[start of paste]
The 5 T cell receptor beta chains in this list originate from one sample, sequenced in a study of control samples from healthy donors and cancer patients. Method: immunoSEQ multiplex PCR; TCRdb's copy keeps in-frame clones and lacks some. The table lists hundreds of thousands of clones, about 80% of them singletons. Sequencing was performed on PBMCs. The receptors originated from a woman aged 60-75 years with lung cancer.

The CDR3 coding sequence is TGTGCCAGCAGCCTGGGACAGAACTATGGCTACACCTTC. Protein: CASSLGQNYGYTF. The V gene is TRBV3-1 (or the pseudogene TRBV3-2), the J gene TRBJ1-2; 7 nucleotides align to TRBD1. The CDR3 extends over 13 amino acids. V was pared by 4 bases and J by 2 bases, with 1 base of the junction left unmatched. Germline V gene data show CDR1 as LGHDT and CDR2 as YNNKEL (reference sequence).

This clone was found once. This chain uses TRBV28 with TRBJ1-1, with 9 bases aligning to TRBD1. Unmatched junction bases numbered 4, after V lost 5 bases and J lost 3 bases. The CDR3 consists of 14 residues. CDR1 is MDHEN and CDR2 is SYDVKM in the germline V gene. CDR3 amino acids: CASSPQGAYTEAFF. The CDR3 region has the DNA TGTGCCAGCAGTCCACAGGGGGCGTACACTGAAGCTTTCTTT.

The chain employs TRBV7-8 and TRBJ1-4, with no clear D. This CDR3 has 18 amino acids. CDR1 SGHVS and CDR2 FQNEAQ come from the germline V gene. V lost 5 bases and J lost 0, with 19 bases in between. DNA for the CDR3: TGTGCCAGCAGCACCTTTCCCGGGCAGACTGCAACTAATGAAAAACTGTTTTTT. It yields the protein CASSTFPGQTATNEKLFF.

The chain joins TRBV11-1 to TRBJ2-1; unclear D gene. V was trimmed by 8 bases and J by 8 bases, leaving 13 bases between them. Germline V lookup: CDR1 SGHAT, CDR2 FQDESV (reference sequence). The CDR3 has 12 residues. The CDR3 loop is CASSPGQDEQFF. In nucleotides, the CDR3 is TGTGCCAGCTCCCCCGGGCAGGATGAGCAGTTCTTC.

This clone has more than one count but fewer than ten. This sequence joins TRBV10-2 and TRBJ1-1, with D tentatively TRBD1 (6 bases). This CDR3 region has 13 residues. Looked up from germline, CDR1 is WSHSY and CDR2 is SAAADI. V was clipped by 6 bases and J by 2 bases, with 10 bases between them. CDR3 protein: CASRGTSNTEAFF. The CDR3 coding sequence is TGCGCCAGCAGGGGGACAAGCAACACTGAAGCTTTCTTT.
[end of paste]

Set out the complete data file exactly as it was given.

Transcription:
The 5 T cell receptor beta chains in this list originate from one sample, sequenced in a study of control samples from healthy donors and cancer patients. Method: immunoSEQ multiplex PCR; TCRdb's copy keeps in-frame clones and lacks some. The table lists hundreds of thousands of clones, about 80% of them singletons. Sequencing was performed on PBMCs. The receptors originated from a woman aged 60-75 years with lung cancer.

The CDR3 coding sequence is TGTGCCAGCAGCCTGGGACAGAACTATGGCTACACCTTC. Protein: CASSLGQNYGYTF. The V gene is TRBV3-1 (or the pseudogene TRBV3-2), the J gene TRBJ1-2; 7 nucleotides align to TRBD1. The CDR3 extends over 13 amino acids. V was pared by 4 bases and J by 2 bases, with 1 base of the junction left unmatched. Germline V gene data show CDR1 as LGHDT and CDR2 as YNNKEL (reference sequence).

This clone was found once. This chain uses TRBV28 with TRBJ1-1, with 9 bases aligning to TRBD1. Unmatched junction bases numbered 4, after V lost 5 bases and J lost 3 bases. The CDR3 consists of 14 residues. CDR1 is MDHEN and CDR2 is SYDVKM in the germline V gene. CDR3 amino acids: CASSPQGAYTEAFF. The CDR3 region has the DNA TGTGCCAGCAGTCCACAGGGGGCGTACACTGAAGCTTTCTTT.

The chain employs TRBV7-8 and TRBJ1-4, with no clear D. This CDR3 has 18 amino acids. CDR1 SGHVS and CDR2 FQNEAQ come from the germline V gene. V lost 5 bases and J lost 0, with 19 bases in between. DNA for the CDR3: TGTGCCAGCAGCACCTTTCCCGGGCAGACTGCAACTAATGAAAAACTGTTTTTT. It yields the protein CASSTFPGQTATNEKLFF.

The chain joins TRBV11-1 to TRBJ2-1; unclear D gene. V was trimmed by 8 bases and J by 8 bases, leaving 13 bases between them. Germline V lookup: CDR1 SGHAT, CDR2 FQDESV (reference sequence). The CDR3 has 12 residues. The CDR3 loop is CASSPGQDEQFF. In nucleotides, the CDR3 is TGTGCCAGCTCCCCCGGGCAGGATGAGCAGTTCTTC.

This clone has more than one count but fewer than ten. This sequence joins TRBV10-2 and TRBJ1-1, with D tentatively TRBD1 (6 bases). This CDR3 region has 13 residues. Looked up from germline, CDR1 is WSHSY and CDR2 is SAAADI. V was clipped by 6 bases and J by 2 bases, with 10 bases between them. CDR3 protein: CASRGTSNTEAFF. The CDR3 coding sequence is TGCGCCAGCAGGGGGACAAGCAACACTGAAGCTTTCTTT.